This is a forceful reading of The Planets. It took me a while to get used the zippiness of Billy Steinberg’s “Mars”. For ages I thought, “This is way too fast!”, but nowadays I think, “Playing ‘Mars’ that fast is as valid an interpretation as anyone else’s – I suppose.” It’s still faster than I prefer, but I like its insistence (by accentuating the first beat of every bar: ONE-two-three-four-five-ONE-two-three-four-five). However, there’s a fair bit of brass section ungreatness that’s a bit disconcerting – especially after hearing so many people rave about this recording. The solo tenor tuba is a bit sloppy at 2:02, as are the trumpets directly after it at 2:06. A trumpeter fluffs a note pretty badly at 4:28 (it’s not very loud, but you can hear it in the right channel). And a trumpeter plays a slightly flat note at 4:33-4:34 which is a little jarring. Despite all of that, I’m pleased to say the brass section plays mighty well much more often than it plays not mighty well. Hmm, that’s odd: at 5:23 in “Mars”, the trumpeter plays a little phrase I’ve never heard before. Is it in the score? Hang on… Nope, it’s not in the score. Well, waddaya know? Anyway, I thought the ending of “Mars” was a slight let-down. The stuttering by the orchestra wasn’t all that forceful.
“Venus” is splendid.
“Mercury” is fine. Maybe not as light as a feather, but still enjoyable. A flute plays a sharp note at 2:21 and then a weird note at 2:44, but they’re not worth mentioning (and those words were certainly not worth reading). Unfortunately, from 1:28-1:47 the string section kept playing a bit flat. That was annoying. And at 1:47: Wow, that’s a loud horn.
“Jupiter” is OK. It’s not what I’d call the last word in jollity, but it’s fine. 0:33: a dud note from a violin in the left channel. And from 1:39-1:46 the solo trumpet is a little insecure. And from 2:13-2:16 the trumpeter loses the pulse of the music, resulting in very sloppy playing. If you want to know what a well-recorded brass section sounds like when it’s not in tune, have a listen from 2:38-2:42. That sounds unpleasant to me. And whatever happened at 4:40 with the trumpet was distinctly odd. It sounds like the trumpeter realised his or her mistake and stopped as soon as possible to not make it any worse. Towards the end of The Grand Tune, the beleaguered trumpeter (i.e., beleaguered by his or her trumpet) plays a painfully bad note at 4:55. And then the aforementioned “Please can I leave the recording session early” trumpeter plays a dreadfully fluffed note at 7:04. But enough of the flaws. I feel for the trumpeter. It can’t be good for any orchestral musician to know that on an engineered-for-supreme-clarity recording everything’s going to be heard clearly, and that any little mistake you make is going to be picked up by someone who notices mistakes in classical music recordings. By the way, and I don’t know if I’m imagining it, but as The Grand Tune progresses it sounds to me as if the orchestra becomes more and more reluctant to play it. I’m probably imagining it. Maybe. The Grand Tune in full is 3:13-5:01, and as the music builds so does what I sense to be an unease in the orchestra. I can’t pinpoint it, but there are signs such as the strings playing their phrases haltingly (they hesitate at 3:51 and 4:06) and the trumpets playing with a weird, nervous vibrato (at 4:39-4:40). I don’t think it’s interpretative phrasing – I actually think the orchestra is uneasy with the music. There are more mistakes, and there’s more insecurity in the playing, as the movement goes on, but I need to stop typing about it. Summing up “Jupiter” (I have to, otherwise this review will never finish), I’m compelled to say it contains an unhealthy amount of shoddy playing from the brass section, and the orchestra doesn’t sound terribly comfortable. Why don’t people mention that when they gush over these Planets?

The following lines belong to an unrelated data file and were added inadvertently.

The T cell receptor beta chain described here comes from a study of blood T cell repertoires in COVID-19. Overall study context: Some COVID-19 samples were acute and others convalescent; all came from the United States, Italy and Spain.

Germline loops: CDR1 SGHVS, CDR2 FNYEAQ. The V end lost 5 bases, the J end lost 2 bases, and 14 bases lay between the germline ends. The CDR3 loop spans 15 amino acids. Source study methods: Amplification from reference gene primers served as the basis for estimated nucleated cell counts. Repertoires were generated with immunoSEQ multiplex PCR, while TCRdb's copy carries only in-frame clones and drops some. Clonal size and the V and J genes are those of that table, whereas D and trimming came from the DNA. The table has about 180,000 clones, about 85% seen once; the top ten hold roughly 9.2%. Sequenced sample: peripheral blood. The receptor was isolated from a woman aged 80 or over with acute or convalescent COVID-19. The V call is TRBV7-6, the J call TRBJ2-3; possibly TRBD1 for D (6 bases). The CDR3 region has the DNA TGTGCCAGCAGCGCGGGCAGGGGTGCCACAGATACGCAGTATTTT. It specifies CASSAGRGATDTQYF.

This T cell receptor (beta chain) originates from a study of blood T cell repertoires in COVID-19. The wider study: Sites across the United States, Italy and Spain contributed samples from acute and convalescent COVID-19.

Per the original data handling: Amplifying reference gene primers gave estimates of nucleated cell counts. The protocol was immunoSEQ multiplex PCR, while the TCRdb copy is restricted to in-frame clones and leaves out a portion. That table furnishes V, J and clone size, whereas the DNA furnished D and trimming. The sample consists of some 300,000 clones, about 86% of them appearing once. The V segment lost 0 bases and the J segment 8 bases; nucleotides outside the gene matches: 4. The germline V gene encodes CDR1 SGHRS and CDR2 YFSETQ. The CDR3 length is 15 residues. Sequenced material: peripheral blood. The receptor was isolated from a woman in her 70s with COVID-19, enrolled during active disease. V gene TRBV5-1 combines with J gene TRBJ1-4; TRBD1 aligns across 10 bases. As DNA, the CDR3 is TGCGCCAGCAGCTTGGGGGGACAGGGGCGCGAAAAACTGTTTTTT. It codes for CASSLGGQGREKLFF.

I found “Saturn” much more agreeable. It’s better played than “Jupiter” – which was a relief, coming after all those dud notes. But this “Saturn” also has mistakes/insecurity. Grrr.
“Uranus” is alright. For me, the best thing about Steinberg’s “Uranus” is the enthusiastic percussionist who hits his or her crash cymbal too early at 3:55. I like that enthusiasm.
“Neptune” is fine and dandy. Well, maybe not dandy. That’s not the word. But it is fine. Unfortunately, there’s a weird edit at 1:35/1:36 in the left channel. And I didn’t like the women’s choir. To me, they sounded more shrill than mysterious. But that’s in keeping with Steinberg’s clear-eyed approach to The Planets.
Overall, Steinberg’s Planets is OK if you like an unsentimental and not-very-poetic view of the work, and don’t mind the occasional mistake or two. It doesn’t appeal to me all that much, but depending on your tastes in musical depictions of planets you might like it more than I did.